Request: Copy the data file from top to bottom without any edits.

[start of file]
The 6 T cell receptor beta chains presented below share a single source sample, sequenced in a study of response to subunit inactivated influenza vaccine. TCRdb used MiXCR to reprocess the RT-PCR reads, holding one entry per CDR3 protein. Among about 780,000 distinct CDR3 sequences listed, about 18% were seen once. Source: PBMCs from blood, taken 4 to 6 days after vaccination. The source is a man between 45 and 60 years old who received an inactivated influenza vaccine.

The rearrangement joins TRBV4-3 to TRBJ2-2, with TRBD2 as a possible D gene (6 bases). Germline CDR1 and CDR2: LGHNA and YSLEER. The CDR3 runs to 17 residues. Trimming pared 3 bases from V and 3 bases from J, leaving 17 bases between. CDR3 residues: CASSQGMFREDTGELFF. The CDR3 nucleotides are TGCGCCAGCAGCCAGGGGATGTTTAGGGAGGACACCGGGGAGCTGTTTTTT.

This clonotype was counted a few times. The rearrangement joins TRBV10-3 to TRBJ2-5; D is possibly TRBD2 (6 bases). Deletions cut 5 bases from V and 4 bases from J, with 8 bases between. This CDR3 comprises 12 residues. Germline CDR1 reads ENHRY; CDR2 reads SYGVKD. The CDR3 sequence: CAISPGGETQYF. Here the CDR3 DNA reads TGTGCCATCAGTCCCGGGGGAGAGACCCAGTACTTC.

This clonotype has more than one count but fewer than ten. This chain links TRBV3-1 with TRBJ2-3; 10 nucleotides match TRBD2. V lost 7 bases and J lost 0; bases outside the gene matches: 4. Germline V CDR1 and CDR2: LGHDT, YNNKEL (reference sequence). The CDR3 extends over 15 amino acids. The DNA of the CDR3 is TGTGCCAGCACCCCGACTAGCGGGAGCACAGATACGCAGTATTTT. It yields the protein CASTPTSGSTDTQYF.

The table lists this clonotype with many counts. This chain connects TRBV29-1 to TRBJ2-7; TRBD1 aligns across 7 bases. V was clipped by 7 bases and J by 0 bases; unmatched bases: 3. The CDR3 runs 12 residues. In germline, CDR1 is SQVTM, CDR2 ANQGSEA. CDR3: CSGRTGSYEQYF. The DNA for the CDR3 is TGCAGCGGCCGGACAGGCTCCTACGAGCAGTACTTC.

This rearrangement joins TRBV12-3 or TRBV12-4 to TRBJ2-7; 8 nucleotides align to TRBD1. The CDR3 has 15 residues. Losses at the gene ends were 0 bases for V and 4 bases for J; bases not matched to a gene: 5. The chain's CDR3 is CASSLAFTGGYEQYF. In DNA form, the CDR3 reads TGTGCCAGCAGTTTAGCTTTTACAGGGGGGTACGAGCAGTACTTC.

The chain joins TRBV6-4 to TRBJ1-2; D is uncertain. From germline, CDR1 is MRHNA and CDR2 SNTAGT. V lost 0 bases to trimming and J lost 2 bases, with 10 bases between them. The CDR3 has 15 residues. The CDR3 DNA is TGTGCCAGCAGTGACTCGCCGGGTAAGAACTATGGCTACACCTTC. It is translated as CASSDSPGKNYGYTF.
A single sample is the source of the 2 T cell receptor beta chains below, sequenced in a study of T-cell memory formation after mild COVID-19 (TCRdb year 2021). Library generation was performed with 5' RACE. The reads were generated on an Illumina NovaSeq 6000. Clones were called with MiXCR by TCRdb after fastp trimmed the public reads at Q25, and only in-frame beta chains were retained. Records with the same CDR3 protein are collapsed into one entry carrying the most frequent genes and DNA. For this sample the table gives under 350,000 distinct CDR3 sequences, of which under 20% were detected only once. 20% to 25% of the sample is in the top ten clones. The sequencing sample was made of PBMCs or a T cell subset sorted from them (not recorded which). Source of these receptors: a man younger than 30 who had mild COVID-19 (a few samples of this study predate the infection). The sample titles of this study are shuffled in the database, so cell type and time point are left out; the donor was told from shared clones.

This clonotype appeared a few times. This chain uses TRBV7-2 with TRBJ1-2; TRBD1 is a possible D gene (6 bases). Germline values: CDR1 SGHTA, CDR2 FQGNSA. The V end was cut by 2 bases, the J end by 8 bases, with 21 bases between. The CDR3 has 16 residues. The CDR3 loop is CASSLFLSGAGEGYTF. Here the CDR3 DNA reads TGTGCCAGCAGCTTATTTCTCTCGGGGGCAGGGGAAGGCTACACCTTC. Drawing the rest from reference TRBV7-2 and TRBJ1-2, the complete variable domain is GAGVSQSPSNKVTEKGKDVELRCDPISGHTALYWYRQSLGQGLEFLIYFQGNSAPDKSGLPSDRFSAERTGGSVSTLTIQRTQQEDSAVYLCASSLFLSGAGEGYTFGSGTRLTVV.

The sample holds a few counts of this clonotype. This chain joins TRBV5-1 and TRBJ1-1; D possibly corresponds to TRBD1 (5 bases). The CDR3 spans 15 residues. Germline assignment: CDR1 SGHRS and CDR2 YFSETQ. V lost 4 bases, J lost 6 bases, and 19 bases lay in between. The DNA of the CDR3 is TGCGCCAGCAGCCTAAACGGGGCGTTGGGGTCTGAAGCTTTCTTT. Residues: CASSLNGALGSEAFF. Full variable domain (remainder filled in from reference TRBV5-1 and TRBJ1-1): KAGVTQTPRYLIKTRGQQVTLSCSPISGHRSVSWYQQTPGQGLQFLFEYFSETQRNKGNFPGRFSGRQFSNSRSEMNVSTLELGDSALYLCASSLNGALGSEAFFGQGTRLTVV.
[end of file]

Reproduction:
The 6 T cell receptor beta chains presented below share a single source sample, sequenced in a study of response to subunit inactivated influenza vaccine. TCRdb used MiXCR to reprocess the RT-PCR reads, holding one entry per CDR3 protein. Among about 780,000 distinct CDR3 sequences listed, about 18% were seen once. Source: PBMCs from blood, taken 4 to 6 days after vaccination. The source is a man between 45 and 60 years old who received an inactivated influenza vaccine.

The rearrangement joins TRBV4-3 to TRBJ2-2, with TRBD2 as a possible D gene (6 bases). Germline CDR1 and CDR2: LGHNA and YSLEER. The CDR3 runs to 17 residues. Trimming pared 3 bases from V and 3 bases from J, leaving 17 bases between. CDR3 residues: CASSQGMFREDTGELFF. The CDR3 nucleotides are TGCGCCAGCAGCCAGGGGATGTTTAGGGAGGACACCGGGGAGCTGTTTTTT.

This clonotype was counted a few times. The rearrangement joins TRBV10-3 to TRBJ2-5; D is possibly TRBD2 (6 bases). Deletions cut 5 bases from V and 4 bases from J, with 8 bases between. This CDR3 comprises 12 residues. Germline CDR1 reads ENHRY; CDR2 reads SYGVKD. The CDR3 sequence: CAISPGGETQYF. Here the CDR3 DNA reads TGTGCCATCAGTCCCGGGGGAGAGACCCAGTACTTC.

This clonotype has more than one count but fewer than ten. This chain links TRBV3-1 with TRBJ2-3; 10 nucleotides match TRBD2. V lost 7 bases and J lost 0; bases outside the gene matches: 4. Germline V CDR1 and CDR2: LGHDT, YNNKEL (reference sequence). The CDR3 extends over 15 amino acids. The DNA of the CDR3 is TGTGCCAGCACCCCGACTAGCGGGAGCACAGATACGCAGTATTTT. It yields the protein CASTPTSGSTDTQYF.

The table lists this clonotype with many counts. This chain connects TRBV29-1 to TRBJ2-7; TRBD1 aligns across 7 bases. V was clipped by 7 bases and J by 0 bases; unmatched bases: 3. The CDR3 runs 12 residues. In germline, CDR1 is SQVTM, CDR2 ANQGSEA. CDR3: CSGRTGSYEQYF. The DNA for the CDR3 is TGCAGCGGCCGGACAGGCTCCTACGAGCAGTACTTC.

This rearrangement joins TRBV12-3 or TRBV12-4 to TRBJ2-7; 8 nucleotides align to TRBD1. The CDR3 has 15 residues. Losses at the gene ends were 0 bases for V and 4 bases for J; bases not matched to a gene: 5. The chain's CDR3 is CASSLAFTGGYEQYF. In DNA form, the CDR3 reads TGTGCCAGCAGTTTAGCTTTTACAGGGGGGTACGAGCAGTACTTC.

The chain joins TRBV6-4 to TRBJ1-2; D is uncertain. From germline, CDR1 is MRHNA and CDR2 SNTAGT. V lost 0 bases to trimming and J lost 2 bases, with 10 bases between them. The CDR3 has 15 residues. The CDR3 DNA is TGTGCCAGCAGTGACTCGCCGGGTAAGAACTATGGCTACACCTTC. It is translated as CASSDSPGKNYGYTF.
A single sample is the source of the 2 T cell receptor beta chains below, sequenced in a study of T-cell memory formation after mild COVID-19 (TCRdb year 2021). Library generation was performed with 5' RACE. The reads were generated on an Illumina NovaSeq 6000. Clones were called with MiXCR by TCRdb after fastp trimmed the public reads at Q25, and only in-frame beta chains were retained. Records with the same CDR3 protein are collapsed into one entry carrying the most frequent genes and DNA. For this sample the table gives under 350,000 distinct CDR3 sequences, of which under 20% were detected only once. 20% to 25% of the sample is in the top ten clones. The sequencing sample was made of PBMCs or a T cell subset sorted from them (not recorded which). Source of these receptors: a man younger than 30 who had mild COVID-19 (a few samples of this study predate the infection). The sample titles of this study are shuffled in the database, so cell type and time point are left out; the donor was told from shared clones.

This clonotype appeared a few times. This chain uses TRBV7-2 with TRBJ1-2; TRBD1 is a possible D gene (6 bases). Germline values: CDR1 SGHTA, CDR2 FQGNSA. The V end was cut by 2 bases, the J end by 8 bases, with 21 bases between. The CDR3 has 16 residues. The CDR3 loop is CASSLFLSGAGEGYTF. Here the CDR3 DNA reads TGTGCCAGCAGCTTATTTCTCTCGGGGGCAGGGGAAGGCTACACCTTC. Drawing the rest from reference TRBV7-2 and TRBJ1-2, the complete variable domain is GAGVSQSPSNKVTEKGKDVELRCDPISGHTALYWYRQSLGQGLEFLIYFQGNSAPDKSGLPSDRFSAERTGGSVSTLTIQRTQQEDSAVYLCASSLFLSGAGEGYTFGSGTRLTVV.

The sample holds a few counts of this clonotype. This chain joins TRBV5-1 and TRBJ1-1; D possibly corresponds to TRBD1 (5 bases). The CDR3 spans 15 residues. Germline assignment: CDR1 SGHRS and CDR2 YFSETQ. V lost 4 bases, J lost 6 bases, and 19 bases lay in between. The DNA of the CDR3 is TGCGCCAGCAGCCTAAACGGGGCGTTGGGGTCTGAAGCTTTCTTT. Residues: CASSLNGALGSEAFF. Full variable domain (remainder filled in from reference TRBV5-1 and TRBJ1-1): KAGVTQTPRYLIKTRGQQVTLSCSPISGHRSVSWYQQTPGQGLQFLFEYFSETQRNKGNFPGRFSGRQFSNSRSEMNVSTLELGDSALYLCASSLNGALGSEAFFGQGTRLTVV.